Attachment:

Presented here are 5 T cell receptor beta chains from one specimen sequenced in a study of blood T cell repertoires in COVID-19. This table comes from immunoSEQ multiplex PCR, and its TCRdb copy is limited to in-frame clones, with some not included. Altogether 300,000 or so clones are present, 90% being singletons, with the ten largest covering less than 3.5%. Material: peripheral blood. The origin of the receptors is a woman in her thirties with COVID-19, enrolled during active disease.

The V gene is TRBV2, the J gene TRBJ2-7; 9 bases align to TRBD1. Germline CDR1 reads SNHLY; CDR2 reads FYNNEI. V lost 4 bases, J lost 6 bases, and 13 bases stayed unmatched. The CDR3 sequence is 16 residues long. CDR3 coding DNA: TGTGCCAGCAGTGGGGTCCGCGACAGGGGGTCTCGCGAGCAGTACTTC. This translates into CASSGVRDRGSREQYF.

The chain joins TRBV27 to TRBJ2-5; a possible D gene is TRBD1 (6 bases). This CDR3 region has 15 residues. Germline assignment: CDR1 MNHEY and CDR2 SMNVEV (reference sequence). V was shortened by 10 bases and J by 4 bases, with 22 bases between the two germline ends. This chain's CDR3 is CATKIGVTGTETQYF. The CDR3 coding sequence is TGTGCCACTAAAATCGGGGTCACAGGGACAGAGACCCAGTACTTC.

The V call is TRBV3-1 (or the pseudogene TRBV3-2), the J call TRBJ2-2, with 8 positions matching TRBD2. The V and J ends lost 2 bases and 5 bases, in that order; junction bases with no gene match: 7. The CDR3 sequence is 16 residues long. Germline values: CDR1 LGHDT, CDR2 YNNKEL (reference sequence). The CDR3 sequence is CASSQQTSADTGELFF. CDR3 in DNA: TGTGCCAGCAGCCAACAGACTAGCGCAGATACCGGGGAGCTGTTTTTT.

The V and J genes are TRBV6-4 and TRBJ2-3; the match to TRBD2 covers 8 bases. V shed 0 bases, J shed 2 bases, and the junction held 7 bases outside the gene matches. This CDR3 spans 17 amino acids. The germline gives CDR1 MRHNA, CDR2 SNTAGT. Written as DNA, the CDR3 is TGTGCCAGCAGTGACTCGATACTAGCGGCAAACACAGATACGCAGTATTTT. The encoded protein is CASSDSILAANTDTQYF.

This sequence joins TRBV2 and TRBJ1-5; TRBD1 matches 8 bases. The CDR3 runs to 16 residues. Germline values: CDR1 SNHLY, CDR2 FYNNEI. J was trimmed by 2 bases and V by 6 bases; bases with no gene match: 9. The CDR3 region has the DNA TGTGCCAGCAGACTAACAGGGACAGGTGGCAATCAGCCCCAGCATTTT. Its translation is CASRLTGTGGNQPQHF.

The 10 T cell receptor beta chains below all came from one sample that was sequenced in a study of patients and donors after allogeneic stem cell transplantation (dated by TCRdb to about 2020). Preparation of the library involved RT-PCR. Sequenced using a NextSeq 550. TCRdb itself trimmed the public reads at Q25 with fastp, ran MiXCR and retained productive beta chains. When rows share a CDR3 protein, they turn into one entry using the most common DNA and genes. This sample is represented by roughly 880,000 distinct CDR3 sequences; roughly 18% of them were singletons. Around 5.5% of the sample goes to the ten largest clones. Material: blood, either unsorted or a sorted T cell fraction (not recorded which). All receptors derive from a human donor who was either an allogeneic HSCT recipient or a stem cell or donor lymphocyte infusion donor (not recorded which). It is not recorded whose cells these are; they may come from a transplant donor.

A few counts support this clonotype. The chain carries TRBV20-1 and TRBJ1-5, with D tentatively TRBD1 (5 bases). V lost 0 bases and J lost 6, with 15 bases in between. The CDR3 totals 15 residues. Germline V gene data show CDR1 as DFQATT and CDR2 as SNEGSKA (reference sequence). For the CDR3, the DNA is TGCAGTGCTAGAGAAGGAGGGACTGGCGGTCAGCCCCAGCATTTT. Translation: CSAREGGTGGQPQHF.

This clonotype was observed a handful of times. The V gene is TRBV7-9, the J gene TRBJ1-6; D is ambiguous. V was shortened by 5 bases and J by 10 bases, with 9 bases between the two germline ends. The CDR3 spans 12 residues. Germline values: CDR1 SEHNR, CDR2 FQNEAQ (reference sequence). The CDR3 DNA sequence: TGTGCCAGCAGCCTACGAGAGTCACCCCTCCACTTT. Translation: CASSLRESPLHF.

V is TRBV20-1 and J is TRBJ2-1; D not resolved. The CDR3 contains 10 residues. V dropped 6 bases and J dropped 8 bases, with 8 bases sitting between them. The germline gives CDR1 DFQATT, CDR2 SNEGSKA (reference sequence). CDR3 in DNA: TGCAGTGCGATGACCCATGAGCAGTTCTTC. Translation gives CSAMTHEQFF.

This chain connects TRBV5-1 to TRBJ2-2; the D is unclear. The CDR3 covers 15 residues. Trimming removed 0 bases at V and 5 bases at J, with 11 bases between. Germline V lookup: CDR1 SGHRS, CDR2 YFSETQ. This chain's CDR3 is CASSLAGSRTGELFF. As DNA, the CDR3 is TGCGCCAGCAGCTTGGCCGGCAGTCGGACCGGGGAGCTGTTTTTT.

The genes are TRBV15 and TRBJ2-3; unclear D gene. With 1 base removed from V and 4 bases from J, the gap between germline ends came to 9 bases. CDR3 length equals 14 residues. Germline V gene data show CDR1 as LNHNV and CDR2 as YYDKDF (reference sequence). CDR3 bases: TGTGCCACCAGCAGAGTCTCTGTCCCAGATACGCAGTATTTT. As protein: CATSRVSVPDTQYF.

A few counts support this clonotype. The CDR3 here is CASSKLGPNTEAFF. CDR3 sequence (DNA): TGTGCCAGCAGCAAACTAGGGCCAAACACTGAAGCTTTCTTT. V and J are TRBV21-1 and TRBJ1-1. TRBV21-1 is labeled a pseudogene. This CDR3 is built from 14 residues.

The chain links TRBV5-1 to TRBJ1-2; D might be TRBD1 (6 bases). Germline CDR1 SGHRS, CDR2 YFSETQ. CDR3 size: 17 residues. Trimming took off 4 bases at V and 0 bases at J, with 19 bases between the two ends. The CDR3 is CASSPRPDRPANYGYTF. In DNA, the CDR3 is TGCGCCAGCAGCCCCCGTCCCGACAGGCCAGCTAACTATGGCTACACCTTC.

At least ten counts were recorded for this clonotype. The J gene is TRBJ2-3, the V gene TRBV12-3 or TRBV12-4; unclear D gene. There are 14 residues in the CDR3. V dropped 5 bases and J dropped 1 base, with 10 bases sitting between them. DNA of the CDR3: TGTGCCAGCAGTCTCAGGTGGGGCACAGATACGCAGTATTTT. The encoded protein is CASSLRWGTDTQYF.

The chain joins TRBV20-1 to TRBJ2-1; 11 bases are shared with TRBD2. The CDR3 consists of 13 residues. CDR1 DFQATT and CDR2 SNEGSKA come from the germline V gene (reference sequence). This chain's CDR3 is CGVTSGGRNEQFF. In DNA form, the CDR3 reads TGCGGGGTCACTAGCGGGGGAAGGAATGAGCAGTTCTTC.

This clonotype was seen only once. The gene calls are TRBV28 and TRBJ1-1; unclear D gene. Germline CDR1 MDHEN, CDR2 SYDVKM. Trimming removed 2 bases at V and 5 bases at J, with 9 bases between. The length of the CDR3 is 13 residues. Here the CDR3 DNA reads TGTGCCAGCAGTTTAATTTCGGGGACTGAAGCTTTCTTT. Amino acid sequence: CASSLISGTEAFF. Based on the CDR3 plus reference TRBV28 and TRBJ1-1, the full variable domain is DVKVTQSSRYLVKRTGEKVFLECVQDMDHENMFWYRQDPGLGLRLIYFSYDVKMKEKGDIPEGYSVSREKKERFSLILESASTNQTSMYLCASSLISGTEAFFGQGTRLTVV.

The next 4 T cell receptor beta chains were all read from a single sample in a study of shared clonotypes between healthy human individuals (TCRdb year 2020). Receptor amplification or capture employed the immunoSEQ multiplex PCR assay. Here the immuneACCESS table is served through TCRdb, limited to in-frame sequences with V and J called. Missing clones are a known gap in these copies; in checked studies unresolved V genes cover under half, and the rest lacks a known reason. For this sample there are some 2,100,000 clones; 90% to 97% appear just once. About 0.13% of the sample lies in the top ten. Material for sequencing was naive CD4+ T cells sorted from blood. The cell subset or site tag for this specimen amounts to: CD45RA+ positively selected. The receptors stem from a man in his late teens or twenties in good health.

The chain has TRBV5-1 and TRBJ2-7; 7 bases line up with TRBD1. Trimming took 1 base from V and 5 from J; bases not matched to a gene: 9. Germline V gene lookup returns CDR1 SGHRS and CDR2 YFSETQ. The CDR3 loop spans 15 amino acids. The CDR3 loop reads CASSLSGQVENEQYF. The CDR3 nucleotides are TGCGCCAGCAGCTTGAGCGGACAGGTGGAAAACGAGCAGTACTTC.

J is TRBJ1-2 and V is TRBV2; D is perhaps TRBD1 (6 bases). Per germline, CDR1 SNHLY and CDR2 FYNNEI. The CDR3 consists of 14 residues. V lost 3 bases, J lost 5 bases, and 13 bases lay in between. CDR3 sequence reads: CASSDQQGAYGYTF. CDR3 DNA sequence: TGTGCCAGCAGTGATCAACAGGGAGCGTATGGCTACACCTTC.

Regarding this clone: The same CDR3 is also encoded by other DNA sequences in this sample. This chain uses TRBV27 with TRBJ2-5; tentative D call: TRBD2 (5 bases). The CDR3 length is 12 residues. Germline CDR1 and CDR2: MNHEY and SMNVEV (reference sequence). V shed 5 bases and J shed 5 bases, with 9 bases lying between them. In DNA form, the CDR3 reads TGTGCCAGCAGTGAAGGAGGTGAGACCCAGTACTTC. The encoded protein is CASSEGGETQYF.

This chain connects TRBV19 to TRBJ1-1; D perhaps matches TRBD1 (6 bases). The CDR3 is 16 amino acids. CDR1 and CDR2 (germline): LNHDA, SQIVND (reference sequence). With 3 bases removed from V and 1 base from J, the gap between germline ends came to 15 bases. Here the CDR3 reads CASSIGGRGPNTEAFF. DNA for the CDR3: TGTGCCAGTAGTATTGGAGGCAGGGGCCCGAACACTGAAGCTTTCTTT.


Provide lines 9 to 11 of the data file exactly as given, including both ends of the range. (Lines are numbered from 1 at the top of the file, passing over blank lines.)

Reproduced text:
This clonotype was observed a handful of times. The V gene is TRBV7-9, the J gene TRBJ1-6; D is ambiguous. V was shortened by 5 bases and J by 10 bases, with 9 bases between the two germline ends. The CDR3 spans 12 residues. Germline values: CDR1 SEHNR, CDR2 FQNEAQ (reference sequence). The CDR3 DNA sequence: TGTGCCAGCAGCCTACGAGAGTCACCCCTCCACTTT. Translation: CASSLRESPLHF.

V is TRBV20-1 and J is TRBJ2-1; D not resolved. The CDR3 contains 10 residues. V dropped 6 bases and J dropped 8 bases, with 8 bases sitting between them. The germline gives CDR1 DFQATT, CDR2 SNEGSKA (reference sequence). CDR3 in DNA: TGCAGTGCGATGACCCATGAGCAGTTCTTC. Translation gives CSAMTHEQFF.

This chain connects TRBV5-1 to TRBJ2-2; the D is unclear. The CDR3 covers 15 residues. Trimming removed 0 bases at V and 5 bases at J, with 11 bases between. Germline V lookup: CDR1 SGHRS, CDR2 YFSETQ. This chain's CDR3 is CASSLAGSRTGELFF. As DNA, the CDR3 is TGCGCCAGCAGCTTGGCCGGCAGTCGGACCGGGGAGCTGTTTTTT.